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A dad says his baby learned to stand at eight-weeks-old

Video Credit: SWNS STUDIO - Duration: 00:13s - Published
A dad says his baby learned to stand at eight-weeks-old

A dad says his baby learned to stand at eight-weeks-old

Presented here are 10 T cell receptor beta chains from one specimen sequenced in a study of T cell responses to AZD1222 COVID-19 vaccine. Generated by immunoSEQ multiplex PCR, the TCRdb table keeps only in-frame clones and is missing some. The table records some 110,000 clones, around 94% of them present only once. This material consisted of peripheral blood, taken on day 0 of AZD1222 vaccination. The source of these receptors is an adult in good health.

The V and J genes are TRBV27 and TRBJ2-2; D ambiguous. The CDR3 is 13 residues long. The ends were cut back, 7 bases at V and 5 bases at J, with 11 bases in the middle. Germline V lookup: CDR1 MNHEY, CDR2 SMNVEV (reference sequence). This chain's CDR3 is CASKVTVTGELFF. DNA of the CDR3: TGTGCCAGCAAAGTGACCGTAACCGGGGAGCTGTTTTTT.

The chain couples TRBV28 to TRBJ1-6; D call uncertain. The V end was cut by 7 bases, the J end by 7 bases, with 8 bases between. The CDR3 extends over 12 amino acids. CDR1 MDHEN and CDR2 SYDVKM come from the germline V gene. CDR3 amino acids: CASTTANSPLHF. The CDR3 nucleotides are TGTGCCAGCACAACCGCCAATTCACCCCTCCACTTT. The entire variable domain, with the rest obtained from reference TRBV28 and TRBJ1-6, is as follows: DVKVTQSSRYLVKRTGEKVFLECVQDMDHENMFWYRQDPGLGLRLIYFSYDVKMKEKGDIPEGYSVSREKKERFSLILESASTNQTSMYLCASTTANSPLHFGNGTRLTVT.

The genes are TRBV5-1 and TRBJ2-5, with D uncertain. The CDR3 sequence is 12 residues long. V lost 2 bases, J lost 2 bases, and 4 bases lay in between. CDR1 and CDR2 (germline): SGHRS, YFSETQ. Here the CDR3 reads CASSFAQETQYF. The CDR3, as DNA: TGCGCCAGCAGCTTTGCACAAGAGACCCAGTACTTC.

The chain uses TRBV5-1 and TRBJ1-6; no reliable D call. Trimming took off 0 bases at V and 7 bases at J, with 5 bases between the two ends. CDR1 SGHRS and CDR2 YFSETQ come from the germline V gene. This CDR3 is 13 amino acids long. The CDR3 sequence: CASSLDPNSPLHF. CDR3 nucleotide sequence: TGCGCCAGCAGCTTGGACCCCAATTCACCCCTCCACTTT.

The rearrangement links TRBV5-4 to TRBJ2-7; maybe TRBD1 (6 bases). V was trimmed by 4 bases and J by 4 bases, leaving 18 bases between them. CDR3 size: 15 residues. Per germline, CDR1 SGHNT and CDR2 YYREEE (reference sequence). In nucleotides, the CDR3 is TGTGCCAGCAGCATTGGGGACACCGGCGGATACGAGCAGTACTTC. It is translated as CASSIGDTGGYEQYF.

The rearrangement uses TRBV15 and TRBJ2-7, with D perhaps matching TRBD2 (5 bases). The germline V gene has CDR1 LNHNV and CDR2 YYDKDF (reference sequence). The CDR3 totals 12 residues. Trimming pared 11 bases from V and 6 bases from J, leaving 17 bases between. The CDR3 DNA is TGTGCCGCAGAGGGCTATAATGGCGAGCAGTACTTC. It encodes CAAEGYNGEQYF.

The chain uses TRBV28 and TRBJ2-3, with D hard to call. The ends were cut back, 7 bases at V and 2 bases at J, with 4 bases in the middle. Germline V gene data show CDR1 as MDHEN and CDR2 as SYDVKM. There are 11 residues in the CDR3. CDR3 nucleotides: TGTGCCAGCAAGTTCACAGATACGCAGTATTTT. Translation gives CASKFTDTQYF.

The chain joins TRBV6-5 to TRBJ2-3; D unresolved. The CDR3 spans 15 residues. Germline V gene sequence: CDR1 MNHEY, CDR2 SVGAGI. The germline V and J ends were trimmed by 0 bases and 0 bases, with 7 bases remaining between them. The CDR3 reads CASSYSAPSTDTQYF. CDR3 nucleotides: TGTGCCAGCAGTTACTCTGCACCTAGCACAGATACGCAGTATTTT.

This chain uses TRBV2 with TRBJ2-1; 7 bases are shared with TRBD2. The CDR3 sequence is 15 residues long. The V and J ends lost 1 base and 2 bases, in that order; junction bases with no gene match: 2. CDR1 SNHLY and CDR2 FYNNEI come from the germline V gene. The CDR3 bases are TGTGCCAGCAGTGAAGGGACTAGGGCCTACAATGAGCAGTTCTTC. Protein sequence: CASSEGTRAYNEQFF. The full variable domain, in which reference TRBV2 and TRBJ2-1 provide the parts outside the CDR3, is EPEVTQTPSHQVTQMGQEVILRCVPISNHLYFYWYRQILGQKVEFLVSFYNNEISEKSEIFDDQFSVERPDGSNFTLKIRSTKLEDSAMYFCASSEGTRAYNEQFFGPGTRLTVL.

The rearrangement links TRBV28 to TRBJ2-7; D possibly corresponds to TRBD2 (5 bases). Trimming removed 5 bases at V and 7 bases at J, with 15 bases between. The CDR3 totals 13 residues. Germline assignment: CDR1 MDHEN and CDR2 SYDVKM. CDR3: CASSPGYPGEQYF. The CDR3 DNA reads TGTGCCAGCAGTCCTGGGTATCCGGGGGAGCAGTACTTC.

A dad says his baby learned to stand at eight-weeks-old - after she was inspired by watching him view strongman clips on YouTube.Tezra Finn-Johnston, 31, and girlfriend Emily Derrick, 23, first noticed their daughter's strength when they left hospital.They say at that early stage she was able to support her own head.  She was born on January 31 and weighed just 5lbs 9oz and was on the 5th percentile - weighing less than five per cent of other babies her age.Now 15-weeks-old, Lula is able to stand unassisted, supporting her own weight.Tezra and Lula have been watching strongman clips on Youtube and think she might have been inspired. The first-time dad from Kingswood, Bristol said: "When she was about a month old, she was having a tantrum and I tried to sit her on my knee to calm her. "Instead of sitting down, she just stood on my knee and wouldn't bend her legs. "She did it a few more times later on in the weeks - eventually I thought well if she can do it while she's annoyed, maybe she can do it when she's happy. "I tried to hold her and supported her, and she managed to take her own weight."Everyone seems to think that it's unusual that she can hold herself up, even just sitting, let alone standing. "I asked my mum - I'm one of four, and none of my siblings could hold their weight at her age. "From everything I'm reading, it should be about nine months to a year that they should be able to support their own weight."The pair first noticed this when they brought Lula home from the hospital, five days after she was born. Tezra said: "Pretty much from the day we left hospital she was able to support her head a little bit more than we thought she should be able to. "She was holding it up for a few seconds and that shouldn't be for a few weeks, but pretty much straight away she was able to do that."Then we watched this Babies documentary on Netflix and on there they said babies are inherently programmed to crawl from birth. "So I put her down on the mat and she was trying to crawl a bit. "Then I put my arm behind her and she was able to push herself up the mat - propelling herself from my hand with her legs. "She can also do it lying on her front as well."We noticed that and she was able to do that first time, so that was impressive. "I'm just assisting her in doing what she likes doing - the first time we did it, she smiled at me."It's like she's showing off - she looks at you and smiles, it's like she's trying to be a big girl!"Tezra is a big fan of strongman competitions, regularly watching videos on Youtube. He claims Lula looks engaged when they watch the videos together - he jokes she might have been inspired by these to train herself. Tezra thinks another reason for her strength might be a good muscle-to-weight ratio, based on the fact she was a small baby at birth. One more might be her genes - Tezra stated that he's always been able to build muscle quickly. Tezra said: "I don't advise other people to try this with their baby, but I watched Babies on Netflix and in there I just got a few ideas from that really. "I've just always enjoyed being strong. "When I was about 13, I started doing weight training and arm-wrestling - I was able to beat adults. "Since then I just took up the weights. "I just really enjoy being strong - not so much fit, but more the strength side of it. "I've always been interested in lifting as heavy as I can. "Only recently, since they've had Youtube, I've started watching some of the strong men on their private channels. "Eddie Hall, they call him The Beast - he was the World's strongest man 2017 and he's got his own Youtube channel, so I've been watching that. "Lula sits on my knee and we both watch that, so I like to think she is training herself.Baby Lula isn't able to walk yet, but the parents are fearing her first step might be closer than they think. Postwoman Emily said: "When I give her rattles and stuff to play with, she doesn't seem young enough to want them. "She just seems a lot older than she actually is."I'm just like, 'oh don't grow up yet!'"